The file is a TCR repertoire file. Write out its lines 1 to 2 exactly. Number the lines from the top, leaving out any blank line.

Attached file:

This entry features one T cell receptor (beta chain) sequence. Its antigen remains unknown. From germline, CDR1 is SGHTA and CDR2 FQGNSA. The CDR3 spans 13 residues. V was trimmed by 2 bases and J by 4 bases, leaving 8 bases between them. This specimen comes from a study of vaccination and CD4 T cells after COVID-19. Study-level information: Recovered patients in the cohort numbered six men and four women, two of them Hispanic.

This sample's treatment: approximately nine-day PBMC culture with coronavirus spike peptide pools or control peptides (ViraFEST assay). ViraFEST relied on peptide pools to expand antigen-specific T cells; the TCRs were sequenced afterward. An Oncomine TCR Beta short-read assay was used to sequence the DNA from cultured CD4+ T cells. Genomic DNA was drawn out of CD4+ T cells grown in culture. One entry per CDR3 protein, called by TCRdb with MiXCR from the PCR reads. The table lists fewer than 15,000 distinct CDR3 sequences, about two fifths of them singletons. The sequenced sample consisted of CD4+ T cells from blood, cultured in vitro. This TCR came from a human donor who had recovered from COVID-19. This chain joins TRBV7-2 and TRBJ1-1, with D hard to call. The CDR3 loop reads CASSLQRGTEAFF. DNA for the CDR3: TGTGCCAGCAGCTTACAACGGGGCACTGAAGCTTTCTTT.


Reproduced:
This entry features one T cell receptor (beta chain) sequence. Its antigen remains unknown. From germline, CDR1 is SGHTA and CDR2 FQGNSA. The CDR3 spans 13 residues. V was trimmed by 2 bases and J by 4 bases, leaving 8 bases between them. This specimen comes from a study of vaccination and CD4 T cells after COVID-19. Study-level information: Recovered patients in the cohort numbered six men and four women, two of them Hispanic.

This sample's treatment: approximately nine-day PBMC culture with coronavirus spike peptide pools or control peptides (ViraFEST assay). ViraFEST relied on peptide pools to expand antigen-specific T cells; the TCRs were sequenced afterward. An Oncomine TCR Beta short-read assay was used to sequence the DNA from cultured CD4+ T cells. Genomic DNA was drawn out of CD4+ T cells grown in culture. One entry per CDR3 protein, called by TCRdb with MiXCR from the PCR reads. The table lists fewer than 15,000 distinct CDR3 sequences, about two fifths of them singletons. The sequenced sample consisted of CD4+ T cells from blood, cultured in vitro. This TCR came from a human donor who had recovered from COVID-19. This chain joins TRBV7-2 and TRBJ1-1, with D hard to call. The CDR3 loop reads CASSLQRGTEAFF. DNA for the CDR3: TGTGCCAGCAGCTTACAACGGGGCACTGAAGCTTTCTTT.